"What you don't seem to understand Dr. Snyder is that those kids are in here for a reason. They aren't like the normal kids. They're going through things that no kid should have to go through but they're doing it and by being in here, inside these walls? They're getting better. Why is this so important to you? Brother undergoing surgery? Cousin break their leg?"

"Me, Dr. Oliver. I was in the hospital. I was a kid with a kidney transplant and I was stuck inside of these same walls. I know exactly what it was like to be in here and not feel like a normal, regular kid. And you know what, Dr. Oliver? I was a normal kid. I was just going through a really bad time. But, I don't think that you'd know anything about that. Would you?"

They stare at one another, gazes unwavering, unflinching, and Luke's the first one to blink and shuts his folder. He stands up from the chair, about to make a hasty exit when he changes his mind and walks back to the desk. He's directly in front of it, hands pressed against the wooden surface, leaning in, and making an attempt to look menacing.

"On second thought, no, I don't think that you would know anything about that. You, the brilliant neurosurgeon that people recognize and acknowledge but no one really knows. No one knows anything about you and you don't make an attempt to know anyone else. I've been here for less than two weeks and I know something about almost everyone in this hospital but you."

"Dr. Snyder," he stands up from his chair, hands in the pockets of his lab coat. "What you don't understand is that I have one purpose here and one purpose only and that's to help my patients. So, take your little extracurricular activity and go find someone else to play with in the sandbox."

The anger radiates in waves from Luke. If looks can kill, Reid's dead on the floor. Luke's eyes bore into his, the anger obvious in his expression, and instead of saying anything else, he turns around and he leaves. Reid's surprised he doesn't slam the door behind him. Instead, he leaves it open, and marches down the empty hallway, his footsteps echoing on the tile.

Dr. Snyder leaves him feeling drained. If he's honest, this is the most interesting thing that's happened since he's arrived at Memorial. No one here's ever confronted him like that regarding his behavior. He's been himself since day one and as long as he's efficient at his job, there are no complaints.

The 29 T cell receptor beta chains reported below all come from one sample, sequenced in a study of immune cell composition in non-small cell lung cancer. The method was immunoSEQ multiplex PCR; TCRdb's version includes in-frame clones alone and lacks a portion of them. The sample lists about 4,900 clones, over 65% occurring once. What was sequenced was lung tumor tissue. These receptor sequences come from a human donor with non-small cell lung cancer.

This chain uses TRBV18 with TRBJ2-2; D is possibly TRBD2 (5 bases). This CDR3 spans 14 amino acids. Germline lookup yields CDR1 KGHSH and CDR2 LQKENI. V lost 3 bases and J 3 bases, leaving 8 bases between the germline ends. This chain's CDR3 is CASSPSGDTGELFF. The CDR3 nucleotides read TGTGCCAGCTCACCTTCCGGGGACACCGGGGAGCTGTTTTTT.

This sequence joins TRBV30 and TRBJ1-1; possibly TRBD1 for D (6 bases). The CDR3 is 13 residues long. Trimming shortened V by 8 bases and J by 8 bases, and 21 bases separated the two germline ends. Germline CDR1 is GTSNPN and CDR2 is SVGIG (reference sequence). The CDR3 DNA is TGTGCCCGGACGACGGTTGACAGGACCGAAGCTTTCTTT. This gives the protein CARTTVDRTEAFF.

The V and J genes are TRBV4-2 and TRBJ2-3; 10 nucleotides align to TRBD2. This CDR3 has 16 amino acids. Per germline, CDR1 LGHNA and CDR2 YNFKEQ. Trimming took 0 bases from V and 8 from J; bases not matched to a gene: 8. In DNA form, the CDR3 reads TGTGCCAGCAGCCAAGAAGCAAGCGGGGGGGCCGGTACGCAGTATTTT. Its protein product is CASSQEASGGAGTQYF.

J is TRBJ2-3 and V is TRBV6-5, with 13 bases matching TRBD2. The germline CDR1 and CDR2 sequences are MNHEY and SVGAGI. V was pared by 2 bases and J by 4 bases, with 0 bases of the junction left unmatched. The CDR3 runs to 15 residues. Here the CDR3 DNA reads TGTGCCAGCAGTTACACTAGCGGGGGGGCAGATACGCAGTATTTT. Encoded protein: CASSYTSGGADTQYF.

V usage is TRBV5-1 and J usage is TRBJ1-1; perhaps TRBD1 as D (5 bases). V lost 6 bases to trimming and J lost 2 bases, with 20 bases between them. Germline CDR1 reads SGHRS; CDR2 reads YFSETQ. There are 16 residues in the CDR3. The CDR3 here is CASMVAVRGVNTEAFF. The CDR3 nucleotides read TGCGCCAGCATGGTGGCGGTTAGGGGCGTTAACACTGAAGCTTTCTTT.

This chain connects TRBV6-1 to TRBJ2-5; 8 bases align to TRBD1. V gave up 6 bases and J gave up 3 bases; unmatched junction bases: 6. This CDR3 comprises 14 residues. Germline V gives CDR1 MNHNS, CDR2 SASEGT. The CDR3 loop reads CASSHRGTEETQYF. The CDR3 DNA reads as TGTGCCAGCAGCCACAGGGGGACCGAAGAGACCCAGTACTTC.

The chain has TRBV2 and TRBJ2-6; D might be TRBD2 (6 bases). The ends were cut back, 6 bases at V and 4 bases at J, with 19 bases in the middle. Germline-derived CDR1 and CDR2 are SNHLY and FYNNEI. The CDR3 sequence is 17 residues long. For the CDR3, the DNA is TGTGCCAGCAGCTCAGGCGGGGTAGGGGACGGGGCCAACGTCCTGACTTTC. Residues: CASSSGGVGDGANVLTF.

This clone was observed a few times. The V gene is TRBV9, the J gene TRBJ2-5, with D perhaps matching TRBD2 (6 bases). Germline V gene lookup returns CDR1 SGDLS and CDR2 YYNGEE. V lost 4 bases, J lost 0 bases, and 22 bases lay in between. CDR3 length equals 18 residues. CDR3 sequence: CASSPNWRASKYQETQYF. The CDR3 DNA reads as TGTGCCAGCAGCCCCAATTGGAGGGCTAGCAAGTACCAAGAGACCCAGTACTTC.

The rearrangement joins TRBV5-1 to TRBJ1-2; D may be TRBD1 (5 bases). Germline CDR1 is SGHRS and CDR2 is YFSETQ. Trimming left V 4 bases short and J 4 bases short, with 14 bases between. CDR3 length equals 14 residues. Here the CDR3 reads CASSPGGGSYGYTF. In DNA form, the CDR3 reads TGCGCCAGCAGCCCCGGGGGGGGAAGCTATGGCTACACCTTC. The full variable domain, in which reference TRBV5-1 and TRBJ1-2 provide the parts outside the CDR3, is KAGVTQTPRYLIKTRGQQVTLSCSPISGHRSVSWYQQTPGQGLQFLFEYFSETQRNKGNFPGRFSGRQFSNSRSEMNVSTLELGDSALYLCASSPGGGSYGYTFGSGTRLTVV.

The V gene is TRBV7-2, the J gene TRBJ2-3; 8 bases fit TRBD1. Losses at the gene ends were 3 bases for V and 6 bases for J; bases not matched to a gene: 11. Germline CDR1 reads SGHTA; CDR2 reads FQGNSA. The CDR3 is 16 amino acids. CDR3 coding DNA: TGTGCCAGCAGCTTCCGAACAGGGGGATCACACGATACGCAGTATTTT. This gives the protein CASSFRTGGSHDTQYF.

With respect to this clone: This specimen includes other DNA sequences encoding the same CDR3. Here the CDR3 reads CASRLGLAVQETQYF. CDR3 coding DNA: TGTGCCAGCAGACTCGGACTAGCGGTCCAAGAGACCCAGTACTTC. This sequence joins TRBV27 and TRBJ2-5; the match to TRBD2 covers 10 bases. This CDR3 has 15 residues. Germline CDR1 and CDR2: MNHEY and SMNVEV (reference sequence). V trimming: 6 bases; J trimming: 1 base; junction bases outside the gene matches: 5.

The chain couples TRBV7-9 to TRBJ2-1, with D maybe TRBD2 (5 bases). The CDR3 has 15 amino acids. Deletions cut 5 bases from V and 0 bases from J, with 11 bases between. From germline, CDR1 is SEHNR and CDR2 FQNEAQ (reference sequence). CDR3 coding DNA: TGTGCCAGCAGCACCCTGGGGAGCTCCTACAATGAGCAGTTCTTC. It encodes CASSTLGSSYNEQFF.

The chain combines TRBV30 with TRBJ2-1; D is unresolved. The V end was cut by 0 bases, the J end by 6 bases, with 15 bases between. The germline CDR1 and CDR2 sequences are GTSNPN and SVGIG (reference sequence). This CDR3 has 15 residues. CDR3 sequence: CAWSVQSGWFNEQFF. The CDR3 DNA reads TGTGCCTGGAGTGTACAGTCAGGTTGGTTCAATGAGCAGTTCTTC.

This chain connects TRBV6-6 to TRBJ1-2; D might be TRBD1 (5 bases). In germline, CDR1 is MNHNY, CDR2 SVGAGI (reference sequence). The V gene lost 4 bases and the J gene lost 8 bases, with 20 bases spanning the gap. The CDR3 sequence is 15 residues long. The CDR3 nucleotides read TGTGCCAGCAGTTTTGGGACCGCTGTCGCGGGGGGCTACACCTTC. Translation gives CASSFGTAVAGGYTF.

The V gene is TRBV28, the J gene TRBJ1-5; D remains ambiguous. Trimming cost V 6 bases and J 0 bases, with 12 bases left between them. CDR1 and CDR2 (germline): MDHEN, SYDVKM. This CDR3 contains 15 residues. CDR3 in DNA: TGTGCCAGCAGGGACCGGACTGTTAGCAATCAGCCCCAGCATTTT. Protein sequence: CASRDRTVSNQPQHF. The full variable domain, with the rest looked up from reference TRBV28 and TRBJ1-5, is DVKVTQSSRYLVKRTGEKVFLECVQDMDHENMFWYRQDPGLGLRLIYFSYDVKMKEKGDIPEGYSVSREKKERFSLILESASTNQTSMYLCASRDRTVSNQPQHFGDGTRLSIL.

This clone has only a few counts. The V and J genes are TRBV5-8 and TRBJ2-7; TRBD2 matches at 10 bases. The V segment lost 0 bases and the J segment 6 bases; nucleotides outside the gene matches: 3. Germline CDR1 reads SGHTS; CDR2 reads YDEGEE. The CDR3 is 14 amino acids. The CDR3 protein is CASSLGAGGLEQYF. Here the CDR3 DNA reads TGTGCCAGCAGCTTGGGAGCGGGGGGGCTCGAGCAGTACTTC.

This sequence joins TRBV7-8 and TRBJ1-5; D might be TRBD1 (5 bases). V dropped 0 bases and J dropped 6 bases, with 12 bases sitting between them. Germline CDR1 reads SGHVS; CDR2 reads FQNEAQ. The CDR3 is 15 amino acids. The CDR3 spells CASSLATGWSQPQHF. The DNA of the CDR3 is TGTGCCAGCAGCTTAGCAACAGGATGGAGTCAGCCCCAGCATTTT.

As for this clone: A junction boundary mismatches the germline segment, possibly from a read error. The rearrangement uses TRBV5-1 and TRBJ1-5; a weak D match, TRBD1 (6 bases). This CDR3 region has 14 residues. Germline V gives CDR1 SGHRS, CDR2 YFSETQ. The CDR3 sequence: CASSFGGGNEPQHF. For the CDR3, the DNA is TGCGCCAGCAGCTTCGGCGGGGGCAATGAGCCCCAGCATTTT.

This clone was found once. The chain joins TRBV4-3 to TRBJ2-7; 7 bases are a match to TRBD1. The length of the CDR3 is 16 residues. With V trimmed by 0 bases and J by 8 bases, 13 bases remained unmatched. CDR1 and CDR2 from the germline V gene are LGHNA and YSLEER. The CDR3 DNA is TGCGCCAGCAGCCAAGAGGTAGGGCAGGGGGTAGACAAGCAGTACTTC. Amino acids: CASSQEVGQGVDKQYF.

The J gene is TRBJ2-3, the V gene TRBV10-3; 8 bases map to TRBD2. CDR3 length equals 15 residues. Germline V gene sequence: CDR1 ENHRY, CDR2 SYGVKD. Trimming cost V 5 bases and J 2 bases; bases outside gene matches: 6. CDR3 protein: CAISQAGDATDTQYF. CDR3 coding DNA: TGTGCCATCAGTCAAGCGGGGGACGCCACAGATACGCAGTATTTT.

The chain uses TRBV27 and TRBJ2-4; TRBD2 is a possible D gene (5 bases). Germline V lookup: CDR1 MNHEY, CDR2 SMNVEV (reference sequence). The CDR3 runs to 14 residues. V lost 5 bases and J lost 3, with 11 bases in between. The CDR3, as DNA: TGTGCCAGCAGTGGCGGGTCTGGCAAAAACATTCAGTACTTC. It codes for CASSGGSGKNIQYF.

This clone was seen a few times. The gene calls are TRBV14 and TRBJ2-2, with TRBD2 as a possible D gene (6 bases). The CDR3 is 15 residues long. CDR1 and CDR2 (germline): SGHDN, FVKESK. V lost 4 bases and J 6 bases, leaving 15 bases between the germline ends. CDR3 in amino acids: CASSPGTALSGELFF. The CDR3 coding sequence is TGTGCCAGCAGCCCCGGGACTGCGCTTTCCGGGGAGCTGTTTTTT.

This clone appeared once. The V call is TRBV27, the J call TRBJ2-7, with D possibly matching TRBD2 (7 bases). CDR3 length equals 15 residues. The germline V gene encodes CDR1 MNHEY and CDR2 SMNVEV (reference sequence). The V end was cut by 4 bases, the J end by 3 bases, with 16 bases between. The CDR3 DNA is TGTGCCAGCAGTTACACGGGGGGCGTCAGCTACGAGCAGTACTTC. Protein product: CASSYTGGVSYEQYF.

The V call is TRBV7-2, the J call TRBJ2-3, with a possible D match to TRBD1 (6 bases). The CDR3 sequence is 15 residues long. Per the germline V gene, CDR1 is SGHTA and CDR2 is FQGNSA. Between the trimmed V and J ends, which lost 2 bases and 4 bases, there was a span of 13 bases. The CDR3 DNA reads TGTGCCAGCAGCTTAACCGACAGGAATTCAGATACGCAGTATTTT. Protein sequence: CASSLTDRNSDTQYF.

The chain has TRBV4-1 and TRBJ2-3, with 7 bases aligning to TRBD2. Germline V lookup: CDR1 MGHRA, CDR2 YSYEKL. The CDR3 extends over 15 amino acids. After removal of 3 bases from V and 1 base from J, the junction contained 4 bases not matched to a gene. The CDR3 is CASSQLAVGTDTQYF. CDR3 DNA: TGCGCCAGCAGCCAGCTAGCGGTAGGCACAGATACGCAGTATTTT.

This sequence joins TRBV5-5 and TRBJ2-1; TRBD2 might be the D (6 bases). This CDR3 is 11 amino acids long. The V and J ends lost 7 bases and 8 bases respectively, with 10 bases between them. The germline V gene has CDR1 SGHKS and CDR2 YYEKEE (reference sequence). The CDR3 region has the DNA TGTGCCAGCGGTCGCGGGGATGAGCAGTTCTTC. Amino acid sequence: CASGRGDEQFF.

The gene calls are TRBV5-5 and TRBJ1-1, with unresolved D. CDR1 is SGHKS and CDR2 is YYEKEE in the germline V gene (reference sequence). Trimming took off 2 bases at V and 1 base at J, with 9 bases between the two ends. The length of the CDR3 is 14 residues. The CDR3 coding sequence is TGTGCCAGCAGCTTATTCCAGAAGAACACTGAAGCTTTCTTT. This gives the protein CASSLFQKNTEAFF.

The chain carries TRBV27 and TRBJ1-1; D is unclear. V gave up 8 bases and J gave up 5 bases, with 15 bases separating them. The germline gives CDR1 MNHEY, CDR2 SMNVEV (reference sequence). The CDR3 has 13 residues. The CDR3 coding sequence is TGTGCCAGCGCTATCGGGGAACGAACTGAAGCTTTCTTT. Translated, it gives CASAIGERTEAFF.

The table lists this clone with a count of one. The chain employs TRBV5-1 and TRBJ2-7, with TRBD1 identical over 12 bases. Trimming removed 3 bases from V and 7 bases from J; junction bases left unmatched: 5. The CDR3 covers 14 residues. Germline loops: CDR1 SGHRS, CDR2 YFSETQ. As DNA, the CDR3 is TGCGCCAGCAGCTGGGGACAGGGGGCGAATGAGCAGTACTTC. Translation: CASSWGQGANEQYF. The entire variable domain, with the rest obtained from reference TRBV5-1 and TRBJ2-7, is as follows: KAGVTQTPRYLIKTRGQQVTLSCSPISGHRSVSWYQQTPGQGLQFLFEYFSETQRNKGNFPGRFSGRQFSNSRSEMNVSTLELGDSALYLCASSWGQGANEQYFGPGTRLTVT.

Reid tries to shake off the feeling but it sticks with him and he ends up going home not too long after the confrontation. Hopefully he won't have to deal with Dr. Snyder anytime soon.

 

---

 

Of course, that's not what happens. Reid starts to run into Luke everywhere. He's in the pharmacy, filling a prescription. He's in the cafeteria laughing with Doogie Hughes over something ridiculous, no doubt. He's in the hallway, in the break room, and eventually, they meet at the coffee dispenser one afternoon.

"If I didn't know better, I'd say you were stalking me," Reid comments as he reaches for the coffee pot.

"What are you talking about?" Luke reaches for the coffee pot at the same time but pulls his hand away when he sees that it's gone.

"I've been seeing you everywhere I go lately," he mentions as he fills his mug and then passes the pot to Dr. Snyder.

"Funny, I haven't noticed. Thanks," he takes the pot and pours himself a cup.

They move to the counter where they can fix their coffees the way that they like it, still standing next to one another. "Everyone all ready for the trick-or-treating extravaganza?" Reid finds that he can't stop the words from escaping.

"What do you care?" They glance at each other and he sees Luke smirking.

"You're right, I don't," he agrees.

"But, if you're curious, yeah. The kids are excited. The decorations are gonna start going up this week so if you want to avoid them then you're gonna have to keep your head down as you walk through the hallways," he's practically beaming as he says it and Reid rolls his eyes.

"Thanks for the warning," he sips his coffee. Too bitter. He adds more sugar.

Luke stops stirring his drink and turns to look at Reid. "Dr. Oliver, the very least you can do is stick a bowl of candy outside of your office. You don't even have to buy it. Put the bowl out and I'll put the candy in myself."

"Why do you need me to participate in this? You have the whole team on board. Aren't they enough?"

"They're enough. But, I think that if the kids go to each door, they'll know that everyone here cares about their well-being. Everyone."

"They're not going to go around and count every single door to see who's giving them candy and who's not."

Luke just smirks and shrugs his shoulders, picking up his mug. "Put the bowl out and I'll take care of it."

Reid says nothing as Luke begins to walk away. That all seems too easy. He doesn't even have a bowl.

After getting his coffee, he walks back to his office, and is about to walk to the door when he pauses. Sighing, he glances over at his secretary. "Jaymie?" She turns to look at him. "Go buy a large plastic bowl before the end of the week and just ... leave it outside the door." She looks at him curiously but nods, turning to write it down on her notepad.

Slumping his shoulders, he opens the door, trudges into his office, and closes the door behind him.